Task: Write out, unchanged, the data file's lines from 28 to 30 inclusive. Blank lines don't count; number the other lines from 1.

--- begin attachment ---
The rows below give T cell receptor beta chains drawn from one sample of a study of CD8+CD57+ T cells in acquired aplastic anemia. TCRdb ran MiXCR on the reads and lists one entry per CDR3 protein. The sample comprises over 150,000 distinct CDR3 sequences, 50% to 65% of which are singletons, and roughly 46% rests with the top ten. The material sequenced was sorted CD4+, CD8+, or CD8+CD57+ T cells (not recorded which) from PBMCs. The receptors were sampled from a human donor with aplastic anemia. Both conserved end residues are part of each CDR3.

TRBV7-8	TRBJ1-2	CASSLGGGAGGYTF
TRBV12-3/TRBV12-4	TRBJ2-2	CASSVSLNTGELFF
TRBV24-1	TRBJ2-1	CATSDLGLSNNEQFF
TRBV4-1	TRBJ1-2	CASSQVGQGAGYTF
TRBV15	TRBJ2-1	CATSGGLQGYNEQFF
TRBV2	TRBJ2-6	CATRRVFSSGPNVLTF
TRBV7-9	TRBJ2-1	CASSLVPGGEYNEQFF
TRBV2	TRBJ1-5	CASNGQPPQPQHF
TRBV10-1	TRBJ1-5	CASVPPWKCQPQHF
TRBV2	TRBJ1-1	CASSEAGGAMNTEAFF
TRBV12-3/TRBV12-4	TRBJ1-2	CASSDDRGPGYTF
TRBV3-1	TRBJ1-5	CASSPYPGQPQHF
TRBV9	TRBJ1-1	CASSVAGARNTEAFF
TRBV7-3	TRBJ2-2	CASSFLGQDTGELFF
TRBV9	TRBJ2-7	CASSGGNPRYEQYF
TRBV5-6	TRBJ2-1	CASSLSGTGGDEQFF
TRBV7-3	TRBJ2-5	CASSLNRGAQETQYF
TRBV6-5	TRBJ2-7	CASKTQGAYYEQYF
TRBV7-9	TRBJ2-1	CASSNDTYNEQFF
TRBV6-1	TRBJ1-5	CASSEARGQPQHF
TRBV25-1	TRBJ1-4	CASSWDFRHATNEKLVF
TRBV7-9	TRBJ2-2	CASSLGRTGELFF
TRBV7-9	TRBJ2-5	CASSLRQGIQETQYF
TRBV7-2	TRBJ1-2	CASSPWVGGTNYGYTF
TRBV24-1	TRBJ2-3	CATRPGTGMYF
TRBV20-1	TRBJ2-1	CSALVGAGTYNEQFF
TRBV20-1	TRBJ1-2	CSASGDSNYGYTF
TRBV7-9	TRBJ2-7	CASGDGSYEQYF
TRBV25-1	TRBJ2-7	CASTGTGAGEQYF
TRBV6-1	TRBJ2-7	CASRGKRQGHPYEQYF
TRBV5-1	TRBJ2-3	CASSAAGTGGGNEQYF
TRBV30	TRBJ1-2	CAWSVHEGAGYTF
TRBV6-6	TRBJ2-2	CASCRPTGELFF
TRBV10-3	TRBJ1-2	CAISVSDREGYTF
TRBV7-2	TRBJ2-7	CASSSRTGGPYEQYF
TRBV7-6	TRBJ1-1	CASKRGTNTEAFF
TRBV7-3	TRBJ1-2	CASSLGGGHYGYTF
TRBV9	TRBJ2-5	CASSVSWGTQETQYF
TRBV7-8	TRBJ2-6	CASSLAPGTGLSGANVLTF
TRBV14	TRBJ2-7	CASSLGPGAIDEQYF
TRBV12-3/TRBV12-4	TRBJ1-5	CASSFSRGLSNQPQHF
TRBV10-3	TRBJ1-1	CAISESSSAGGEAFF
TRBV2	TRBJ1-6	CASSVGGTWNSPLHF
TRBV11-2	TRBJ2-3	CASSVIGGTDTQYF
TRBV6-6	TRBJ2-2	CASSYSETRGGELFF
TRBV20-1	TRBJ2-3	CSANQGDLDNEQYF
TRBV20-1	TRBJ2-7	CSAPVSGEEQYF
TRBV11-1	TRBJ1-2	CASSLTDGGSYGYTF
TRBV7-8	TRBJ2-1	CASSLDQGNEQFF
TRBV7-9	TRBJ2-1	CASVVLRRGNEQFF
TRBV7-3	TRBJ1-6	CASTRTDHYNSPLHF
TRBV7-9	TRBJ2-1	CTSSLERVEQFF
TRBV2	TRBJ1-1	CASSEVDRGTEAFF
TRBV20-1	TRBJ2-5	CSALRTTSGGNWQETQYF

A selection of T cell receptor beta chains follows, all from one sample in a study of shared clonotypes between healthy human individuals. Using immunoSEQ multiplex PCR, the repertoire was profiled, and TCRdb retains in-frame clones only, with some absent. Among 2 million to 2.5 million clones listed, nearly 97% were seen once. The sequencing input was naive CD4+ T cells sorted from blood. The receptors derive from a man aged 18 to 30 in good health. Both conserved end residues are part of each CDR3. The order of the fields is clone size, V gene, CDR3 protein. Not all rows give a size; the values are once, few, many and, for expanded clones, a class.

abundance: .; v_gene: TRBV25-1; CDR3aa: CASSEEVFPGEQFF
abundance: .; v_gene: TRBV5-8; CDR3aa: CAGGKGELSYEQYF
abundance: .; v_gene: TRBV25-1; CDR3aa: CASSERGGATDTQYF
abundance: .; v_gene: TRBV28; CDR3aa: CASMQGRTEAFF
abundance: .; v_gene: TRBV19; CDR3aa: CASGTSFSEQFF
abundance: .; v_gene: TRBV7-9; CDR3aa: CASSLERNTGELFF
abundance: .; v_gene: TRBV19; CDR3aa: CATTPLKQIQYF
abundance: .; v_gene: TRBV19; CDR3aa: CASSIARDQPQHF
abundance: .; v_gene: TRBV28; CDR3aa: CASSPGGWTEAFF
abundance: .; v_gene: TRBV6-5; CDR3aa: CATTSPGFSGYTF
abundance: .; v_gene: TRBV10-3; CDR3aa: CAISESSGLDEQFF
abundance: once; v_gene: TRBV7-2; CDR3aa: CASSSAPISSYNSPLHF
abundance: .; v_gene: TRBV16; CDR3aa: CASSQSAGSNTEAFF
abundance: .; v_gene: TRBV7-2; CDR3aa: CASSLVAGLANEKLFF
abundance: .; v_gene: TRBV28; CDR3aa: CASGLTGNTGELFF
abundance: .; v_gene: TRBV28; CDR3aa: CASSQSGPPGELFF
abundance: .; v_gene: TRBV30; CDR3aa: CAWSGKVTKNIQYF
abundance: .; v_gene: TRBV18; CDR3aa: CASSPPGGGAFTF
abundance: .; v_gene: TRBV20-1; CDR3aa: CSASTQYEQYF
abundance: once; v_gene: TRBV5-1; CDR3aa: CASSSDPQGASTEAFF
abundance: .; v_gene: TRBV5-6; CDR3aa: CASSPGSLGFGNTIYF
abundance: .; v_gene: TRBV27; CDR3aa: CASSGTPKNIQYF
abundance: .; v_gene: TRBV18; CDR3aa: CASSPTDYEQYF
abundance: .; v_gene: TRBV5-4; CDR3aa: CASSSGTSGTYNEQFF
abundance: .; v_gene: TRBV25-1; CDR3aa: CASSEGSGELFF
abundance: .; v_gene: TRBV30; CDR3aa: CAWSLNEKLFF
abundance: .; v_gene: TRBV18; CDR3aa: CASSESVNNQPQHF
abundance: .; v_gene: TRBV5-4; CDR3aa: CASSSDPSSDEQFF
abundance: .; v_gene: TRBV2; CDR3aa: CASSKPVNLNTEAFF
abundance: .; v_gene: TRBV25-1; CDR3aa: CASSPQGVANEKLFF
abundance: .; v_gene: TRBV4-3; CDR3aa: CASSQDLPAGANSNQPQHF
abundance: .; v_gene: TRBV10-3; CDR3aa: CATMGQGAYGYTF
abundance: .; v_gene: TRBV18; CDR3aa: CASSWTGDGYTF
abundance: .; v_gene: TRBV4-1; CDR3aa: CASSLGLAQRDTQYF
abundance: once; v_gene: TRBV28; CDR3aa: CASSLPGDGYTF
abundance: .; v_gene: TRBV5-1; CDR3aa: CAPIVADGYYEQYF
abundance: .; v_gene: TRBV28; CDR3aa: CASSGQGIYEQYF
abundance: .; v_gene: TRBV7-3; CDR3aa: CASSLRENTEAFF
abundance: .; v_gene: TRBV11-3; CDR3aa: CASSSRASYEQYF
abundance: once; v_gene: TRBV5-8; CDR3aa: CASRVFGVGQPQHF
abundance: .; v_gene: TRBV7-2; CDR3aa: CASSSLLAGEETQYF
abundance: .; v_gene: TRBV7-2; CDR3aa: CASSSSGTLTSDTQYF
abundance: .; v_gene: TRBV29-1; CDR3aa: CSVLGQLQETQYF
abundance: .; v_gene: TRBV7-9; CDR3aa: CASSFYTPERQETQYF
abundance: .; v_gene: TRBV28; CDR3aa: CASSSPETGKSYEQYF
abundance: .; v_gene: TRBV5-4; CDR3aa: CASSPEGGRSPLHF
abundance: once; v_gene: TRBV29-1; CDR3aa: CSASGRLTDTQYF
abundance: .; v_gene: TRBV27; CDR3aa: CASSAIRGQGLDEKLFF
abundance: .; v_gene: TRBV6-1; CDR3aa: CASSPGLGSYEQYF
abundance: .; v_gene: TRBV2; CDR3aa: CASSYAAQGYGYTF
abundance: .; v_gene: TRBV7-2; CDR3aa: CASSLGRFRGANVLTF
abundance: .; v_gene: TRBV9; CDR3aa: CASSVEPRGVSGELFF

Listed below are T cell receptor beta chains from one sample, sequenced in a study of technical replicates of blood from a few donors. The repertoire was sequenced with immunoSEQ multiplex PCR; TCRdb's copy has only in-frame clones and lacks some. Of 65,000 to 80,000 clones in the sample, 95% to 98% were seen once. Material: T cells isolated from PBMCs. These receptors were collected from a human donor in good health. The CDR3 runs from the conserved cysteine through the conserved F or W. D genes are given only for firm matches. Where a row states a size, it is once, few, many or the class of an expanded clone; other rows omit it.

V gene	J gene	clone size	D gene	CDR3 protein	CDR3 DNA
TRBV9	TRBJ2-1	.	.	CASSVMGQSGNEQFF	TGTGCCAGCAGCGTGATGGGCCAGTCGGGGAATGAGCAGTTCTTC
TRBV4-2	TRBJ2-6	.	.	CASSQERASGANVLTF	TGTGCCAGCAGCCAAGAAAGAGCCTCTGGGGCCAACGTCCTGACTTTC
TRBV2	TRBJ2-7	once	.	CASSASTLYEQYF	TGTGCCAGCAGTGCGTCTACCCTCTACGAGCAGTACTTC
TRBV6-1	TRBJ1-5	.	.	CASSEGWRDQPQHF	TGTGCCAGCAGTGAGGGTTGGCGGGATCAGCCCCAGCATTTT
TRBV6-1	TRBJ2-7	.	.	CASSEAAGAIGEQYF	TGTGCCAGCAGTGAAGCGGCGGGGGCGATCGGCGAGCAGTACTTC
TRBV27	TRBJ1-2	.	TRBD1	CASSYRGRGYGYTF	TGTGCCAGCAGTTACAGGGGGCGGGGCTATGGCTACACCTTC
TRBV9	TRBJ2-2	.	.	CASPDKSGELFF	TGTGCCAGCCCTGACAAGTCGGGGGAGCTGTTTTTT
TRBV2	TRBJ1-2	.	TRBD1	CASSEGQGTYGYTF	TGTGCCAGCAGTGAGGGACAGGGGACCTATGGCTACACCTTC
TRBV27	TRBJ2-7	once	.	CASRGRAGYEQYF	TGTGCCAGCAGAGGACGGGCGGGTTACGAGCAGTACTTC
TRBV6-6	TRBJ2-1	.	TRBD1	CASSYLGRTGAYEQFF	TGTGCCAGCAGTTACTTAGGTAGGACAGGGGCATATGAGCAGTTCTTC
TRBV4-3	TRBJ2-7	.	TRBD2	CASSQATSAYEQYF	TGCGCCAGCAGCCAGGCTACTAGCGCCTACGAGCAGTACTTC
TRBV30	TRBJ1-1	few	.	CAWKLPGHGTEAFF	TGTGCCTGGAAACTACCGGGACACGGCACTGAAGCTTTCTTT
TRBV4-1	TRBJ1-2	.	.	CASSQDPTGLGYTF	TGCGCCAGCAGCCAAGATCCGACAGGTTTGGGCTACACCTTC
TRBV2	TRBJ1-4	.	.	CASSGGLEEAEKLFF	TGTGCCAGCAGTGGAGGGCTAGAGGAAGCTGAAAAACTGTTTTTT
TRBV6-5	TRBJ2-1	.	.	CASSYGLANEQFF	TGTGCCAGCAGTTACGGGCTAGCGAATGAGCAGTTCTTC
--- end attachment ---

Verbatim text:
TRBV20-1	TRBJ1-2	CSASGDSNYGYTF
TRBV7-9	TRBJ2-7	CASGDGSYEQYF
TRBV25-1	TRBJ2-7	CASTGTGAGEQYF